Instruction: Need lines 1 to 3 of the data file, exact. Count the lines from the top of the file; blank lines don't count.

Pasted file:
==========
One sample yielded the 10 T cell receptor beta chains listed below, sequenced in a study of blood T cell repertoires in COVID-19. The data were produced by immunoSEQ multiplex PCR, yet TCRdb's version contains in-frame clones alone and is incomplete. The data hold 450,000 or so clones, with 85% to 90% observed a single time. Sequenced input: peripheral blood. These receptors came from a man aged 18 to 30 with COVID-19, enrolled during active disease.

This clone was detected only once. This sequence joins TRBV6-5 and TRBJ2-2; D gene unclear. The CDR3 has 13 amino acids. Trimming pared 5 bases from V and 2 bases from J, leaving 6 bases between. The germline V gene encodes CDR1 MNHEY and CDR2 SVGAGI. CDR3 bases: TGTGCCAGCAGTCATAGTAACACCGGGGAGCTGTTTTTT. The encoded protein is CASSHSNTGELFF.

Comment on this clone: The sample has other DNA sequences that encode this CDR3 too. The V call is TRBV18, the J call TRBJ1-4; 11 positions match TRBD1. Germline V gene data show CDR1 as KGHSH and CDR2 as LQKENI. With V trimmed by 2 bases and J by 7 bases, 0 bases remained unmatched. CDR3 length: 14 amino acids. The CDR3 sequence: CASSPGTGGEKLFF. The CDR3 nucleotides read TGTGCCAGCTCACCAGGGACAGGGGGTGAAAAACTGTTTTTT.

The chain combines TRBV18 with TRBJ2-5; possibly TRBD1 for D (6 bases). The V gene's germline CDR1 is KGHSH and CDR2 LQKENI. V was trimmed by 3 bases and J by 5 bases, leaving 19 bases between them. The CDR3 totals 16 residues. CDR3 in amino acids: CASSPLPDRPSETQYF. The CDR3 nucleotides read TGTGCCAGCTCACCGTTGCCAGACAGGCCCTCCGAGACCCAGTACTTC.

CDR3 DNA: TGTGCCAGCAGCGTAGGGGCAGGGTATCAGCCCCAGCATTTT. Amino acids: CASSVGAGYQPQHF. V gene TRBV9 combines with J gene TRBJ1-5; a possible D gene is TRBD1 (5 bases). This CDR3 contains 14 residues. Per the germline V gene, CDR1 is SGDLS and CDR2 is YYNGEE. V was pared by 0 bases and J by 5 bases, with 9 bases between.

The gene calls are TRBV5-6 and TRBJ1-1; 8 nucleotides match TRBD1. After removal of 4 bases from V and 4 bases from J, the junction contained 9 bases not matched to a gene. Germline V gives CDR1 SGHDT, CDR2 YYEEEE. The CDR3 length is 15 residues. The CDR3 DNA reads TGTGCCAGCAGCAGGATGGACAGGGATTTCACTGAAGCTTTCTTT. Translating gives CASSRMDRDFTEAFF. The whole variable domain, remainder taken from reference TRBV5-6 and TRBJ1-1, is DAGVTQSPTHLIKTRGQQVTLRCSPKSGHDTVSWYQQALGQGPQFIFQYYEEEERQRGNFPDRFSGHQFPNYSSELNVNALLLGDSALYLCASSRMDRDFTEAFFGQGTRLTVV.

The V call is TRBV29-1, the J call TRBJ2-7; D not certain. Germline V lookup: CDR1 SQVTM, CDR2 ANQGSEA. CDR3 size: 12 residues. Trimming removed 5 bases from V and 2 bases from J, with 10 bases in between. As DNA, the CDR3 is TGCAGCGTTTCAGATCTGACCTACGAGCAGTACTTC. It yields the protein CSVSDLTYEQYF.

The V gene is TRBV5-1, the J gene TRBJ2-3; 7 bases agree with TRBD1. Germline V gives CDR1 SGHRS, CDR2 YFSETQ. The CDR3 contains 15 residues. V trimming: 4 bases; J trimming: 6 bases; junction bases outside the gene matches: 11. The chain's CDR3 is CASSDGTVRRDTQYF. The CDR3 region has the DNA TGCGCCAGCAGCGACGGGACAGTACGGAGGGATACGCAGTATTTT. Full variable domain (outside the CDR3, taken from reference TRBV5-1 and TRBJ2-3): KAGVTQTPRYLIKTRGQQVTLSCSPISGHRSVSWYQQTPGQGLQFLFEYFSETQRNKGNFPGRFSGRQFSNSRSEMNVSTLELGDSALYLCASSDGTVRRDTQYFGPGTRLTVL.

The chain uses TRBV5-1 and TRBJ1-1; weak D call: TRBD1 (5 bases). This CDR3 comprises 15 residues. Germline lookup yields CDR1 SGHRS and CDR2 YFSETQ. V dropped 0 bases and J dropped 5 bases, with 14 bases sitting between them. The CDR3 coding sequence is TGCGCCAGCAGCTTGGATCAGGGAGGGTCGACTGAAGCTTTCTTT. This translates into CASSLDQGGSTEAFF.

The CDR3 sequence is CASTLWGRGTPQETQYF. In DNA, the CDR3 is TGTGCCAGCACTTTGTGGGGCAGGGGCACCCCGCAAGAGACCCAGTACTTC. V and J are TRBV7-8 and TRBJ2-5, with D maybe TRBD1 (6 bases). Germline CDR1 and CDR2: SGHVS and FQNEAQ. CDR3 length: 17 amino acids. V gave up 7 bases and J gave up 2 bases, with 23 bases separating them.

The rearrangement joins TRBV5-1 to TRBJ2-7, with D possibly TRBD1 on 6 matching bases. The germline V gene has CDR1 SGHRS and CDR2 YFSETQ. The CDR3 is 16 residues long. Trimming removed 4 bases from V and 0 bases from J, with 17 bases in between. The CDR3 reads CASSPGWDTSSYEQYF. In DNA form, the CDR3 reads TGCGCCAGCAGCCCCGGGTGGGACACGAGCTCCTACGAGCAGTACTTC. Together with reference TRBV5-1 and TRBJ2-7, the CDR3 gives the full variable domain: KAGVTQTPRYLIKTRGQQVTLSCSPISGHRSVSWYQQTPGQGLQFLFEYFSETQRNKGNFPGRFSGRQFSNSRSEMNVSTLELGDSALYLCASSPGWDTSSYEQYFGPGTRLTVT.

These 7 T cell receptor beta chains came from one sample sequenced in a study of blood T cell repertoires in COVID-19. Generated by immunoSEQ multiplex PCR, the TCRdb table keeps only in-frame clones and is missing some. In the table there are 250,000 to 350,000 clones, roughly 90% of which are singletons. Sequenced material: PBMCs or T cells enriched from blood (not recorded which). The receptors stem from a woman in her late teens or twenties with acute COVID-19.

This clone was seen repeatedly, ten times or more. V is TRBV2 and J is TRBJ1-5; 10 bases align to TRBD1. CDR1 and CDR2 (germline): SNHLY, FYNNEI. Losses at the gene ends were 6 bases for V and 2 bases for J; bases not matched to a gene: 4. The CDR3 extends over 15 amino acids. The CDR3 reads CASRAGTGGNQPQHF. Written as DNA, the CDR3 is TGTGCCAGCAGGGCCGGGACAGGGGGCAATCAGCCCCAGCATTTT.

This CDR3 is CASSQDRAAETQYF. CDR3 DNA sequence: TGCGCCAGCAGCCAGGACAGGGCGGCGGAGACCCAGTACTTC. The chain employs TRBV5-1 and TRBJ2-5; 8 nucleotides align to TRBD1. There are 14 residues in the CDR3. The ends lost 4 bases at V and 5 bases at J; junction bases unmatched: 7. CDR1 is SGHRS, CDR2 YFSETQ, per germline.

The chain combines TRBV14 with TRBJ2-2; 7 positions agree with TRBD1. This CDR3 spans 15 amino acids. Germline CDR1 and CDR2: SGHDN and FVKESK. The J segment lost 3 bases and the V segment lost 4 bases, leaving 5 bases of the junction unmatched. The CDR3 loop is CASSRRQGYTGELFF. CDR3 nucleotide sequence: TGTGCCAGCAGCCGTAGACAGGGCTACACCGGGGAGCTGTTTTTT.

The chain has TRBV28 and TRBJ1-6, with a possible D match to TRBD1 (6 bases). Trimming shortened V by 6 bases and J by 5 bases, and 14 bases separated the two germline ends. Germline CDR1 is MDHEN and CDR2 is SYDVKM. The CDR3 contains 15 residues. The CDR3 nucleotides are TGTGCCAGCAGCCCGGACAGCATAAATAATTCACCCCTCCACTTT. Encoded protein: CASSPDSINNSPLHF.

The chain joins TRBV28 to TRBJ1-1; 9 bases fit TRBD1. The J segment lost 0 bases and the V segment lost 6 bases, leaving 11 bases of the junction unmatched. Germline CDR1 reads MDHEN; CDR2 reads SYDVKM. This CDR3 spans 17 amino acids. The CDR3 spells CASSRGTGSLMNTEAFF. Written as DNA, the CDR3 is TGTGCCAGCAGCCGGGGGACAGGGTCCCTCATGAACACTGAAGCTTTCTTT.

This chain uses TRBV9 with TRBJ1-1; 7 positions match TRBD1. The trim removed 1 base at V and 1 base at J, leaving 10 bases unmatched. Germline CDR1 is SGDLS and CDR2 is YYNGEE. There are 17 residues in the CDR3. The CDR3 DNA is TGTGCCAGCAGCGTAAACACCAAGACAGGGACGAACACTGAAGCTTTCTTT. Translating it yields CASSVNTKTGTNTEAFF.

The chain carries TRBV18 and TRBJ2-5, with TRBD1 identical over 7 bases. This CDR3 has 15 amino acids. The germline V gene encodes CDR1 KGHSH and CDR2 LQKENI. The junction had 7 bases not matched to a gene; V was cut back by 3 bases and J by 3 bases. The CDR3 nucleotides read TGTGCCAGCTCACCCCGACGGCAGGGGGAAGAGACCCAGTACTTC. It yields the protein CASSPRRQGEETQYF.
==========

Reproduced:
One sample yielded the 10 T cell receptor beta chains listed below, sequenced in a study of blood T cell repertoires in COVID-19. The data were produced by immunoSEQ multiplex PCR, yet TCRdb's version contains in-frame clones alone and is incomplete. The data hold 450,000 or so clones, with 85% to 90% observed a single time. Sequenced input: peripheral blood. These receptors came from a man aged 18 to 30 with COVID-19, enrolled during active disease.

This clone was detected only once. This sequence joins TRBV6-5 and TRBJ2-2; D gene unclear. The CDR3 has 13 amino acids. Trimming pared 5 bases from V and 2 bases from J, leaving 6 bases between. The germline V gene encodes CDR1 MNHEY and CDR2 SVGAGI. CDR3 bases: TGTGCCAGCAGTCATAGTAACACCGGGGAGCTGTTTTTT. The encoded protein is CASSHSNTGELFF.

Comment on this clone: The sample has other DNA sequences that encode this CDR3 too. The V call is TRBV18, the J call TRBJ1-4; 11 positions match TRBD1. Germline V gene data show CDR1 as KGHSH and CDR2 as LQKENI. With V trimmed by 2 bases and J by 7 bases, 0 bases remained unmatched. CDR3 length: 14 amino acids. The CDR3 sequence: CASSPGTGGEKLFF. The CDR3 nucleotides read TGTGCCAGCTCACCAGGGACAGGGGGTGAAAAACTGTTTTTT.